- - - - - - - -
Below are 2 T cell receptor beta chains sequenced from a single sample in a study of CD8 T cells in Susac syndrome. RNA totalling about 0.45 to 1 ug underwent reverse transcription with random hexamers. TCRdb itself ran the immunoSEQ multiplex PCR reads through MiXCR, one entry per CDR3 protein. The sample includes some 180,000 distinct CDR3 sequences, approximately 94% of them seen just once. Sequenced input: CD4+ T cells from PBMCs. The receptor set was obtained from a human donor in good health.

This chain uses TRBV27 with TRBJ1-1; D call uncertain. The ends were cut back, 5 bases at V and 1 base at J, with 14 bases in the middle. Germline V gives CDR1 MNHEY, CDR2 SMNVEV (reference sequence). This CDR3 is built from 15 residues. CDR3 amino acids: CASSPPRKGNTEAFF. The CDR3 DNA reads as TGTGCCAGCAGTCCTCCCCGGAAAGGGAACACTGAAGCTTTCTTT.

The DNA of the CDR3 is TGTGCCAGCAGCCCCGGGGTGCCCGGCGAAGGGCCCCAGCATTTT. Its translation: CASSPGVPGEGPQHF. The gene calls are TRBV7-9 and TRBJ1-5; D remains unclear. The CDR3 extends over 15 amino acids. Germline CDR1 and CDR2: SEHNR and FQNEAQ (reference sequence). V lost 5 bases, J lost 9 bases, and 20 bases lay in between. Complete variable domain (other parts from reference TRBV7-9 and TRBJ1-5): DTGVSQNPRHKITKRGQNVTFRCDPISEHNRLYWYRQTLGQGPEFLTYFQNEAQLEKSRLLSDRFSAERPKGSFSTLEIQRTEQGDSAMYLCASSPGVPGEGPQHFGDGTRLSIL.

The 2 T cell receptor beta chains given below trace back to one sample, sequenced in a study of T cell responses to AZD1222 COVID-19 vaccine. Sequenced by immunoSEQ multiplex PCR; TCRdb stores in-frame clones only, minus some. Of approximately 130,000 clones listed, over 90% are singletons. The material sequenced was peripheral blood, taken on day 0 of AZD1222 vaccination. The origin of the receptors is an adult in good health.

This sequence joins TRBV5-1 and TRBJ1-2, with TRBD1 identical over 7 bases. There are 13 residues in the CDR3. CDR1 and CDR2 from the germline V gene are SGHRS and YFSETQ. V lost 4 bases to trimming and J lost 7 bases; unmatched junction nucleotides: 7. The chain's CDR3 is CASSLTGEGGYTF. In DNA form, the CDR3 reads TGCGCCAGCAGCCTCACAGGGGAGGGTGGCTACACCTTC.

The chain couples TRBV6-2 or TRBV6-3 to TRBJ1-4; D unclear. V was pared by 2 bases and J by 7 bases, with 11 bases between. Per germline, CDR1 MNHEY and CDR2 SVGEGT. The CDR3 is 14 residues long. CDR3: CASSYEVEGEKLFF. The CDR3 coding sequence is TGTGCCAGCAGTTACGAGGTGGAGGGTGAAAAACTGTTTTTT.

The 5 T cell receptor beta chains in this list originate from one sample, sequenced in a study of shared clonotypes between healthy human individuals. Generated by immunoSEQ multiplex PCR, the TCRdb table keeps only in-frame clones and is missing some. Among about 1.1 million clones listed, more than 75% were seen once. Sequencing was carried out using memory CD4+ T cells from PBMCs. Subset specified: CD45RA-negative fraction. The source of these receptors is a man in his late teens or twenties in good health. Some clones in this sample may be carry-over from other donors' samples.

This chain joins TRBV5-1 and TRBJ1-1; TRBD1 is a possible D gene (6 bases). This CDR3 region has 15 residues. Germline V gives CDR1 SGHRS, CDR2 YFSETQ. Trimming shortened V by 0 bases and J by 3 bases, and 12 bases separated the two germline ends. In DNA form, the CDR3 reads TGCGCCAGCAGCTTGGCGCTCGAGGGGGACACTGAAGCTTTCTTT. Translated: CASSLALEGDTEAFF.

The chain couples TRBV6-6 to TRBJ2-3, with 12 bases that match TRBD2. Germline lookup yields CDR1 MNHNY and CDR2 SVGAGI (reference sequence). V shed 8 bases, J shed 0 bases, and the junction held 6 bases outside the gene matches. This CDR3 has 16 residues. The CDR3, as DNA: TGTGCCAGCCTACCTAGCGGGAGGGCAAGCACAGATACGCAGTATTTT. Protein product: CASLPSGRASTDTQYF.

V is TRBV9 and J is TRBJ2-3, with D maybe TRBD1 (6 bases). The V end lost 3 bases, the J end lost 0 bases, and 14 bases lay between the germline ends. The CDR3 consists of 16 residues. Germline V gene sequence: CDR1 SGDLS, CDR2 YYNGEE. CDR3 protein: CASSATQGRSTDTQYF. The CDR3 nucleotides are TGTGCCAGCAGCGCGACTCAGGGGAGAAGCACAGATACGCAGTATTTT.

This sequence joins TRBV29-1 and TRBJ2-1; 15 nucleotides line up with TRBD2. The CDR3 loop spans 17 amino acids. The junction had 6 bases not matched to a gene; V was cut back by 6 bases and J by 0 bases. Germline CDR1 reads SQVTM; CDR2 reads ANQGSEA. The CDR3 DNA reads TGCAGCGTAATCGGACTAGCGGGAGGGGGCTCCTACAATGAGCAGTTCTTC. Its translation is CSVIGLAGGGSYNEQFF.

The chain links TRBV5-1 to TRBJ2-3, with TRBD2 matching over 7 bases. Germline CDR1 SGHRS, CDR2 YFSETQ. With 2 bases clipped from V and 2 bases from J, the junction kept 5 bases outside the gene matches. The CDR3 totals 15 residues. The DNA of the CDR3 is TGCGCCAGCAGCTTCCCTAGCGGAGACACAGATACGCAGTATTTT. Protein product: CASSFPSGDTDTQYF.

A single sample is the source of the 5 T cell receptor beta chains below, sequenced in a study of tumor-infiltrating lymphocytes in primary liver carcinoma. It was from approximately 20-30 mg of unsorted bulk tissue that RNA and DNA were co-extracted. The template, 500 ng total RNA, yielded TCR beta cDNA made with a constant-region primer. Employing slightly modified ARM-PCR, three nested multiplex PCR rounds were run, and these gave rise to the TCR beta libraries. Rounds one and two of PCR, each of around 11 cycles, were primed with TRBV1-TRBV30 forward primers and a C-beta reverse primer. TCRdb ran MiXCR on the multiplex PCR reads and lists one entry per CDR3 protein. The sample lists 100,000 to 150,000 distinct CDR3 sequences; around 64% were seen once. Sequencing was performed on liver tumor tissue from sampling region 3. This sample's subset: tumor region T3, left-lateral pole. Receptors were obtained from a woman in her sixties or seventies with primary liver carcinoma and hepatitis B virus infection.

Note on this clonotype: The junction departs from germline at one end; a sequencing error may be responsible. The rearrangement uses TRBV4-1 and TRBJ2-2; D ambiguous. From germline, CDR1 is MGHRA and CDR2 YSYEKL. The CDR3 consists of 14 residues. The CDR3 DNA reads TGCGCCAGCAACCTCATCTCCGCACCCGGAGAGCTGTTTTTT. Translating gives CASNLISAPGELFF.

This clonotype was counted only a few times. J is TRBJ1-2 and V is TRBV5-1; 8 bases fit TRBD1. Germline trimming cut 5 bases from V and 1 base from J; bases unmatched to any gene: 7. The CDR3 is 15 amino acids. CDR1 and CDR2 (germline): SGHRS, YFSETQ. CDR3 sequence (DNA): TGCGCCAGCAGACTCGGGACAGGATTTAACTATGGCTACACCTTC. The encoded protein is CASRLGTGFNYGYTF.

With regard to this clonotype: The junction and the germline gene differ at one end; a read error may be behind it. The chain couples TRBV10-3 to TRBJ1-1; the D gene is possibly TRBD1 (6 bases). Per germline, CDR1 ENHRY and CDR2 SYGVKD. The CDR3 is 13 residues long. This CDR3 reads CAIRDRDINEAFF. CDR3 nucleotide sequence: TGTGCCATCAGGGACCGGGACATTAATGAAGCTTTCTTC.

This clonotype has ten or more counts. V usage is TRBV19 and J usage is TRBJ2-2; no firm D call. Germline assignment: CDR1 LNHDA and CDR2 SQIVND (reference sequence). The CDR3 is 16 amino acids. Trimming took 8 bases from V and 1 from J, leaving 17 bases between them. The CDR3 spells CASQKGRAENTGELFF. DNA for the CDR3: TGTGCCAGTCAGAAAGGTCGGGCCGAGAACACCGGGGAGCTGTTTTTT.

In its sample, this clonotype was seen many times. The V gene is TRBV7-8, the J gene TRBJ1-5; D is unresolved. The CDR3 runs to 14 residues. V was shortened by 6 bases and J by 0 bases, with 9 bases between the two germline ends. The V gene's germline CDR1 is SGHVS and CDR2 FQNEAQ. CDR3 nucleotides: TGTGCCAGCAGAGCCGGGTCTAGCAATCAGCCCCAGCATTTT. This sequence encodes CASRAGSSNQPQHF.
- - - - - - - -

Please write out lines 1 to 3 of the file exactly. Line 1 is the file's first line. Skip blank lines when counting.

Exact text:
Below are 2 T cell receptor beta chains sequenced from a single sample in a study of CD8 T cells in Susac syndrome. RNA totalling about 0.45 to 1 ug underwent reverse transcription with random hexamers. TCRdb itself ran the immunoSEQ multiplex PCR reads through MiXCR, one entry per CDR3 protein. The sample includes some 180,000 distinct CDR3 sequences, approximately 94% of them seen just once. Sequenced input: CD4+ T cells from PBMCs. The receptor set was obtained from a human donor in good health.

This chain uses TRBV27 with TRBJ1-1; D call uncertain. The ends were cut back, 5 bases at V and 1 base at J, with 14 bases in the middle. Germline V gives CDR1 MNHEY, CDR2 SMNVEV (reference sequence). This CDR3 is built from 15 residues. CDR3 amino acids: CASSPPRKGNTEAFF. The CDR3 DNA reads as TGTGCCAGCAGTCCTCCCCGGAAAGGGAACACTGAAGCTTTCTTT.

The DNA of the CDR3 is TGTGCCAGCAGCCCCGGGGTGCCCGGCGAAGGGCCCCAGCATTTT. Its translation: CASSPGVPGEGPQHF. The gene calls are TRBV7-9 and TRBJ1-5; D remains unclear. The CDR3 extends over 15 amino acids. Germline CDR1 and CDR2: SEHNR and FQNEAQ (reference sequence). V lost 5 bases, J lost 9 bases, and 20 bases lay in between. Complete variable domain (other parts from reference TRBV7-9 and TRBJ1-5): DTGVSQNPRHKITKRGQNVTFRCDPISEHNRLYWYRQTLGQGPEFLTYFQNEAQLEKSRLLSDRFSAERPKGSFSTLEIQRTEQGDSAMYLCASSPGVPGEGPQHFGDGTRLSIL.